A partnership thought to be the first of its kind will bring an entrepreneurial center to Ohio Wesleyan University's campus in Delaware.
Delaware City Council and county commissioners earlier this month approved an agreement with OWU to move forward with plans to establish the Delaware Entrepreneurial Center at the university's Stewart Annex. The two-story structure at 70 S. Sandusky St. sits about one-tenth of a mile south of Delaware City Hall.
Under the agreement, OWU's Woltemade Center for Economics, Business and Entrepreneurship will contribute $100,000 toward the renovation of the 6,000-square-foot building. The city and county each will contribute $50,000 annually toward the operation of the facility for five years.
Sean Hughes, the city's economic development director, said the parties are breaking new ground with their pact.
"This is the first project of its kind in the nation between a private, liberal-arts institution, a county and a city on an entrepreneurial center," he said. "I think that's a huge point of pride that Delaware can show a leadership role in developing these types of centers."
Hughes said the former bookstore will feature classrooms, conference rooms, offices and less-traditional creative spaces for prospective and working entrepreneurs. He said the center also will host educational programs, lectures and networking events.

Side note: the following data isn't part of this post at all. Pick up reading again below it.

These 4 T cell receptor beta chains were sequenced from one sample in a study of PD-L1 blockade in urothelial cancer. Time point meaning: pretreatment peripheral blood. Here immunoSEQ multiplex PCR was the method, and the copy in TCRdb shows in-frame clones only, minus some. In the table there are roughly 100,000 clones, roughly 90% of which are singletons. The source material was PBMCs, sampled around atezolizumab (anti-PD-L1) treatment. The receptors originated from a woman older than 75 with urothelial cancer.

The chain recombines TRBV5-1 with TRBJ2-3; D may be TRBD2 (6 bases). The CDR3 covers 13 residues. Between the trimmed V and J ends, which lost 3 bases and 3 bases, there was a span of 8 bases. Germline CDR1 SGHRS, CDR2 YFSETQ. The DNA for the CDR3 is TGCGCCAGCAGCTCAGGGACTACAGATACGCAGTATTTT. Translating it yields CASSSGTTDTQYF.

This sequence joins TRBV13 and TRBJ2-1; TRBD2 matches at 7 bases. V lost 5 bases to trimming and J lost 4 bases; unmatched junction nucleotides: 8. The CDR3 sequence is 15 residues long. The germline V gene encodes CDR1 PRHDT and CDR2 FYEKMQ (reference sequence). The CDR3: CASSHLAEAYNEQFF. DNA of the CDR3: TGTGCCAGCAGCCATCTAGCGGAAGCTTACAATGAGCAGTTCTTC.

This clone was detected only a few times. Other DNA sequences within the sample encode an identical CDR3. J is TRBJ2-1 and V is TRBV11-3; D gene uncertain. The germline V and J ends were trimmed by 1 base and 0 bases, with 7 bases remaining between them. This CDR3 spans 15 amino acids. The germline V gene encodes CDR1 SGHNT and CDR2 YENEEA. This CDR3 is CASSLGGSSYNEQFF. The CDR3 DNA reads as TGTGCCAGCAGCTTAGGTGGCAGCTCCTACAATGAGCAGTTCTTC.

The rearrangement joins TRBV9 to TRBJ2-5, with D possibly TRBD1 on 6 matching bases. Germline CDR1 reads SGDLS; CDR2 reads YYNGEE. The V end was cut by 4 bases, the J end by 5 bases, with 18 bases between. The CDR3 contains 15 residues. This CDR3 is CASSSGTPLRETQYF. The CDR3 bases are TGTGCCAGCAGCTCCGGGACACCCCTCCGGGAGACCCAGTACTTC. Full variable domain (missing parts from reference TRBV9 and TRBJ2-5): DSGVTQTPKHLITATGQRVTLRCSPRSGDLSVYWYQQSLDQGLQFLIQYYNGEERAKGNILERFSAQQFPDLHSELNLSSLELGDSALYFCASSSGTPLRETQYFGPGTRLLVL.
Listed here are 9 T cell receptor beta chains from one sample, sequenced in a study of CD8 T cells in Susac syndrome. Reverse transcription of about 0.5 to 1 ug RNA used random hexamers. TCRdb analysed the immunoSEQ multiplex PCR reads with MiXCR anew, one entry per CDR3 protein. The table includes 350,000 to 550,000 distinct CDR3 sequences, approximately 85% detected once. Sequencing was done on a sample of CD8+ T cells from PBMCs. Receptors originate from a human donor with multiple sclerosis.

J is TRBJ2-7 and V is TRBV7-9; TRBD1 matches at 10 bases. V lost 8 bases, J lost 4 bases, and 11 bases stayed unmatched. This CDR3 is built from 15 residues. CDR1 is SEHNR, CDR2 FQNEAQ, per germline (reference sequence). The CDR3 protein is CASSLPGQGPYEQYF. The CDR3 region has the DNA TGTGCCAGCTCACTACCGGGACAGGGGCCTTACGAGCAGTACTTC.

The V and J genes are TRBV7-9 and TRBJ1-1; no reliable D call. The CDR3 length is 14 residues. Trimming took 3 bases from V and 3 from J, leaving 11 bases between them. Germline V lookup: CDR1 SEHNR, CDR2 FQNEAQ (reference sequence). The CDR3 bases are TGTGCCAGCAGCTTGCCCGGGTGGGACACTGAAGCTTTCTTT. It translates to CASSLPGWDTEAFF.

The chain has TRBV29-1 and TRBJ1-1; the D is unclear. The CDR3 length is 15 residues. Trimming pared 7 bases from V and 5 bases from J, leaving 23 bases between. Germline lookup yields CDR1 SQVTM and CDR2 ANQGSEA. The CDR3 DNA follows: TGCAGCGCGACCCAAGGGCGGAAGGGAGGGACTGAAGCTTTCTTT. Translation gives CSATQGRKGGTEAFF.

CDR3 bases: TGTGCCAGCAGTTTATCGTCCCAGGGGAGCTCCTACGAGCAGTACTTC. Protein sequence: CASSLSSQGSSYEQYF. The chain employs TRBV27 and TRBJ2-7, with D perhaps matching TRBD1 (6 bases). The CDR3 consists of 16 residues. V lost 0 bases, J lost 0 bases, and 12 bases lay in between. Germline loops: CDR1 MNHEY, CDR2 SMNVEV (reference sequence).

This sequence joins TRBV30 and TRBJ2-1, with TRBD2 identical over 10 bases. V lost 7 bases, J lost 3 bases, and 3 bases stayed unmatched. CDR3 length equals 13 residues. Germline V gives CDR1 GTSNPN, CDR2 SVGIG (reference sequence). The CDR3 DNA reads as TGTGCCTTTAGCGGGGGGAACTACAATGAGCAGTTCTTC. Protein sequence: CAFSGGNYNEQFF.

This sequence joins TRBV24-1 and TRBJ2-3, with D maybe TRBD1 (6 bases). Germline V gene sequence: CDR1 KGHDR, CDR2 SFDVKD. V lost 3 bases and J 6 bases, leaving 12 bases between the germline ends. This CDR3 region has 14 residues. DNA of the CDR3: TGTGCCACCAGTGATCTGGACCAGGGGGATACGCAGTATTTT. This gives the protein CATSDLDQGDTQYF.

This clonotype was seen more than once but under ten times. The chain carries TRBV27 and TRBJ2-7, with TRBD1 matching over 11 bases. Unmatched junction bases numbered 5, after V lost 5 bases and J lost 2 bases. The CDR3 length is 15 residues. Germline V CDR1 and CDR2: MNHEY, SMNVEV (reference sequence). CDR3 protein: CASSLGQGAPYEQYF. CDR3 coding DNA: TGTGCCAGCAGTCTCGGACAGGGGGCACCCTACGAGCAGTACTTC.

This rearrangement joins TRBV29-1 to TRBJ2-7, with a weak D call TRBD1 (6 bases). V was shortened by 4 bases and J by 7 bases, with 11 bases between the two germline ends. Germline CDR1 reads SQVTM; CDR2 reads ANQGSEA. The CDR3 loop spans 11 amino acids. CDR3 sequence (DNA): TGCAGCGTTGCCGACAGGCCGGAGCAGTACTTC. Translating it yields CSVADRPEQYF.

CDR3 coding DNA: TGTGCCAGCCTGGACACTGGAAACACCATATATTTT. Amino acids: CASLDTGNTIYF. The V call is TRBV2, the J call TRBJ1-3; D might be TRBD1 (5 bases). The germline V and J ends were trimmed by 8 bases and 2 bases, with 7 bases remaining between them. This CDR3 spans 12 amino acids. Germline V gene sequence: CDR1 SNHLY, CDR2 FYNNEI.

The facility will give start-up founders a centralized site where they can work while taking advantage of the expertise and resources offered by local and university officials. OWU students also will be able to complete internships with entrepreneurs who use the center.
The university expects to begin renovation work on the building in March in the hope of wrapping up the project in the summer.
"The goal is really to get it open before students get back on campus," Hughes said.
Delaware County Commissioner Jeff Benton said he hopes the agreement leads to the creation of new businesses and jobs within the county.
"I think this is a really important strategic initiative that really could pay off in the long run," he said.
OWU President Rock Jones said in a statement the project will "enhance the education of Ohio Wesleyan students across all disciplines and enrich the vibrancy and economic vitality of our community across all sectors."
Delaware City Manager Tom Homan said he views the agreement on the project as "a real milestone."
"This is a project that we spent several years on, and it's an exciting opportunity for our community," he said.
Homan cited the response to a 2015 survey of Delaware residents as evidence that people who live in the city want to see increased activity related to economic development.
In that survey, about 54 percent of respondents said "attracting and retaining businesses" should be either the first or second most-important priority for city officials.
A seven-member advisory board with representatives from the city, county and university will be established to oversee the center's activities. After the initial five-year agreement ends, the city and county will have the opportunity to extend their contracts with the school.